authorized if the flight visibility is at least 1 SM
No person may operate an aircraft within the lateral boundaries of Class B, C, D, or E airspace designated for an airport under the Special VFR weather minimums where ground visibility is not reported, unless flight visibility during landing and takeoff is at least 1 statute mile.
What is V(2) speed?
Takeoff safety speed
V(2) means takeoff safety speed
(Refer to Figure 52.) During practice of lazy eights, the most probable cause of the uncoordinated situation at the completion of 90° of turn (indicated by the turn-and-slip indicator shown in '1') is the?
use of too much right rudder pressure
A slip is shown in the turn-and-slip indicator '1,' which is the result of too much right rudder pressure.
(Refer to Figure 49.) Which position will require the steepest bank?
The closer the aircraft is to a direct downwind heading where the ground speed is greatest, the steeper the angle of bank. This would be point 7.
(Refer to Figure 23.) Which is a slotted flap?
Flap 3 is a slotted flap. When the flap is lowered, a slot is formed between the leading edge of the flap and the flap well in the wing.
Fuel/air ratio is the ratio between the?
weight of fuel and weight of air entering the cylinder.
The fuel-air mixture ratio used in aircraft engines is the ratio of the weight of the fuel to the weight of the air in the mixture entering the cylinders.
What precautions should be taken with respect to aircraft oxygen systems?
Ensure that industrial oxygen has not been used to replenish the system.
When servicing an aircraft oxygen system, be sure that industrial oxygen is not used. Only oxygen marked 'Aviators Breathing Oxygen' which meets Federal Specification BB-O-925A, Grade A or equivalent may be used.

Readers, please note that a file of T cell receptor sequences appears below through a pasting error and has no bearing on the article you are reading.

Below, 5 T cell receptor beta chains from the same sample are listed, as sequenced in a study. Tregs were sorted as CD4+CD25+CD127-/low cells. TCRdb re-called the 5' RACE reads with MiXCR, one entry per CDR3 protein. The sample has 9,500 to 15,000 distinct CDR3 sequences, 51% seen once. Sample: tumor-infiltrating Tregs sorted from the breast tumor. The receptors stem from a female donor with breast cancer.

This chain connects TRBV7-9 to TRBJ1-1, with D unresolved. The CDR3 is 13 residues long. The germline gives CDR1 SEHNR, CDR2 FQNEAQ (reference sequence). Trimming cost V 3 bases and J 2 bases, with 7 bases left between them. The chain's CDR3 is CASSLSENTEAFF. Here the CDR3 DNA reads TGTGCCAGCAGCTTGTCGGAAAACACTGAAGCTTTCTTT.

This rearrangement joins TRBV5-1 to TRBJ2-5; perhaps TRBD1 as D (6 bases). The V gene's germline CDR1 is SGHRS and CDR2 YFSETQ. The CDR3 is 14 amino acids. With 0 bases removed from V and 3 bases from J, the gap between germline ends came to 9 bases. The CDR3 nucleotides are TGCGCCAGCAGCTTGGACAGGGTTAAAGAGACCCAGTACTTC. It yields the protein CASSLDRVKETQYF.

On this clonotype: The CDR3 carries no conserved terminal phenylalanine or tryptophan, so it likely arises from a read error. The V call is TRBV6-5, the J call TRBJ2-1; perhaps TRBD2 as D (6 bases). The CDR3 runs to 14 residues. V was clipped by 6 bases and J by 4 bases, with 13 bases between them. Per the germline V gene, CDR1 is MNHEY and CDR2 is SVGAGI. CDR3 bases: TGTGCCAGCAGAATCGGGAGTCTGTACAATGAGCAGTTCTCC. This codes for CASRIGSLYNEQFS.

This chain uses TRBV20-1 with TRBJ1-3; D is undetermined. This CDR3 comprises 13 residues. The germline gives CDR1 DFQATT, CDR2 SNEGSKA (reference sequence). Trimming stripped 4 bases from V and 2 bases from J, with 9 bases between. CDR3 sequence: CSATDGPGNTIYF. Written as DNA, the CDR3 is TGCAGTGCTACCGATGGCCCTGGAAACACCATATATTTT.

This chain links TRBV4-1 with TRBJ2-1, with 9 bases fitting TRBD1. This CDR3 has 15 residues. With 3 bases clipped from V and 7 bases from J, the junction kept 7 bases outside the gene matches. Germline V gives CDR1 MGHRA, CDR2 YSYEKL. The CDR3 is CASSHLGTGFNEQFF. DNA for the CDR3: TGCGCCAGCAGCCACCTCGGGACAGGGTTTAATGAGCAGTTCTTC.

(Refer to Figure 35.) If 50-pound weights are located at points X, Y, and Z, how would point Z have to be shifted to balance the plank?
25 inches to the left
1. Find the moments left and right of the fulcrum, and set them equal to one another.
left = right50(50) + 50(25) = 50(Z)
3,750 = 50ZZ = 75 inches
2. The 50-pound weight must be 75 inches from the fulcrum to be in balance. It is currently located at 100 inches, therefore the weight should be shifted 25 inches to the left.
An aircraft is flying at a constant power setting and constant indicated altitude. If the outside air temperature (OAT) decreases, true airspeed will...
decrease, and true altitude will decrease.
True airspeed and true altitude are based on the existing outside air temperature, which affects the density of the air. While flying at a constant power setting and a constant indicated altitude, a decrease in OAT will cause the air to become more dense, and the true airspeed will decrease and the true altitude will be lower than indicated altitude.